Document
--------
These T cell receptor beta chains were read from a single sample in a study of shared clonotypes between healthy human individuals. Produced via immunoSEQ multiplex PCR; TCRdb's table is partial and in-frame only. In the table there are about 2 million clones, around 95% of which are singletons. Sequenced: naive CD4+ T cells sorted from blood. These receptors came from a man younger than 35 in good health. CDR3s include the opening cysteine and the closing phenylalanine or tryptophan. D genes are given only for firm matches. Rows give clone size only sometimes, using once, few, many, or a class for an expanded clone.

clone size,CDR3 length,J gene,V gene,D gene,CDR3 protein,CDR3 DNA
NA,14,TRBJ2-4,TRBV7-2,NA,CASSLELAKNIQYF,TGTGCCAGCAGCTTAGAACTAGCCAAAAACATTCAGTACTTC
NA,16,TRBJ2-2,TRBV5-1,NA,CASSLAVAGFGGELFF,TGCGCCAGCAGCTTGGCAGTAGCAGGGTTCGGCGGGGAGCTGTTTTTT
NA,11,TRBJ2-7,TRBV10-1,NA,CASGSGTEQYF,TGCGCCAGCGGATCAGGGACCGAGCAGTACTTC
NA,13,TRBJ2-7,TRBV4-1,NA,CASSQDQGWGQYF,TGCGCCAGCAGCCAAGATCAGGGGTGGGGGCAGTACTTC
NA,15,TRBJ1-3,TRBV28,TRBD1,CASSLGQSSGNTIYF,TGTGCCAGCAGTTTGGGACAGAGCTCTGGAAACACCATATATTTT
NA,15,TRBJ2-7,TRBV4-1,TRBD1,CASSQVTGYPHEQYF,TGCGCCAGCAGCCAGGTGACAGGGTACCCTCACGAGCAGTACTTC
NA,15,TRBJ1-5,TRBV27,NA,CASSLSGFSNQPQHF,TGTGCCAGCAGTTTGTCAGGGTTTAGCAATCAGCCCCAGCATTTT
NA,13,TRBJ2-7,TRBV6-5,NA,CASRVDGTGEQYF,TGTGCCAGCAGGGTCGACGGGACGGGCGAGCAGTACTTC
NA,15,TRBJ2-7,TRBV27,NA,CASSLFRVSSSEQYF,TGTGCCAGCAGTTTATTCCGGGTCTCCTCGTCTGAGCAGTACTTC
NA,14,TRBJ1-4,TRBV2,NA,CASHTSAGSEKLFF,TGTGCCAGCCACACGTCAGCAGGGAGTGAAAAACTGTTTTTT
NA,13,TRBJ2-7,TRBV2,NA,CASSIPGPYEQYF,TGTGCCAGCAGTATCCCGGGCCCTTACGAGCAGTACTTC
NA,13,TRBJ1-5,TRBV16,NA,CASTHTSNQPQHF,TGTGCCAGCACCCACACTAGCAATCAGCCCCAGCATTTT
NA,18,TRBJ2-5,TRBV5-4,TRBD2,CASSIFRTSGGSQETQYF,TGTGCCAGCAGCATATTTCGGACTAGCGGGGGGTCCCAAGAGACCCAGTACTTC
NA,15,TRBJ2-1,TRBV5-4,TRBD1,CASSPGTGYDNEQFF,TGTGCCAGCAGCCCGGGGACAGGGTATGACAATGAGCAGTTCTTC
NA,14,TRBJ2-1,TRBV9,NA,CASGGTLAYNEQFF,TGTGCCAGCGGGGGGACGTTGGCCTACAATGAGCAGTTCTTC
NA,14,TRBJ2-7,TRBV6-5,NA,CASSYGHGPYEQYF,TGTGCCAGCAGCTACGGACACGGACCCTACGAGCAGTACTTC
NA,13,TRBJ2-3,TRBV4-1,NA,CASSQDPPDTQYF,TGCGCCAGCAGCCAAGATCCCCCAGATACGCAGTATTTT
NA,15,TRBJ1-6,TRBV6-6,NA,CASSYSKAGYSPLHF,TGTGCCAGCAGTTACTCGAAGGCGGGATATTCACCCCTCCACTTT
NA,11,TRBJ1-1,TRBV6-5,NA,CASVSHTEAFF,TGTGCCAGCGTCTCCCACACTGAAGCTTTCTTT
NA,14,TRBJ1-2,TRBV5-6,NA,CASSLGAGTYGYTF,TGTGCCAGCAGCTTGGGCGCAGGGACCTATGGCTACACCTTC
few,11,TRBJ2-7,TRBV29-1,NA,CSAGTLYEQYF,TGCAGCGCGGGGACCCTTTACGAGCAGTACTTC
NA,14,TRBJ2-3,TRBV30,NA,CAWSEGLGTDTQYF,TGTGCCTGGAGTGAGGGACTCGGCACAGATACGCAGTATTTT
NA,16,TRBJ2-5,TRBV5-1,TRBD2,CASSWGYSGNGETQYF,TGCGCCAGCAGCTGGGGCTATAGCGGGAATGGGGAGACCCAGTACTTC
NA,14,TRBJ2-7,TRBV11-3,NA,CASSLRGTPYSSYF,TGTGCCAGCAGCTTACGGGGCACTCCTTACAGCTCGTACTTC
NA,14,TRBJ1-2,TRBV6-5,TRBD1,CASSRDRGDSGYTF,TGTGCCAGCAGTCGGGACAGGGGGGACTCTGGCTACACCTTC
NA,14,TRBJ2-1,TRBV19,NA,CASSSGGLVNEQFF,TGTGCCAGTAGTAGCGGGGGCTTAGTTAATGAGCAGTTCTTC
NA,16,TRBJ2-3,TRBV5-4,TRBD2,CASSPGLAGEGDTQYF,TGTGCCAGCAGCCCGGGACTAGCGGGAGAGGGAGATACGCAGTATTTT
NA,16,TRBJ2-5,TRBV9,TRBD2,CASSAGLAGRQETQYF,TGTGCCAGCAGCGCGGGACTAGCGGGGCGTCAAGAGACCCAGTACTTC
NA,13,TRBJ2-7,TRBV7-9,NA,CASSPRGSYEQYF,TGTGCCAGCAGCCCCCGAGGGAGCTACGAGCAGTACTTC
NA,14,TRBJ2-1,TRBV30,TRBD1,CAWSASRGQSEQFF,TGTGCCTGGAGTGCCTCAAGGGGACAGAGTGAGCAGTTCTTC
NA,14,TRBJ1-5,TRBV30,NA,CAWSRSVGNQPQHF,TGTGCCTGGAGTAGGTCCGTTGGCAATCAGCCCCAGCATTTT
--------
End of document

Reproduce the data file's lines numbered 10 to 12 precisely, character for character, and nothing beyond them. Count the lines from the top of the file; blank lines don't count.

NA,13,TRBJ2-7,TRBV6-5,NA,CASRVDGTGEQYF,TGTGCCAGCAGGGTCGACGGGACGGGCGAGCAGTACTTC
NA,15,TRBJ2-7,TRBV27,NA,CASSLFRVSSSEQYF,TGTGCCAGCAGTTTATTCCGGGTCTCCTCGTCTGAGCAGTACTTC
NA,14,TRBJ1-4,TRBV2,NA,CASHTSAGSEKLFF,TGTGCCAGCCACACGTCAGCAGGGAGTGAAAAACTGTTTTTT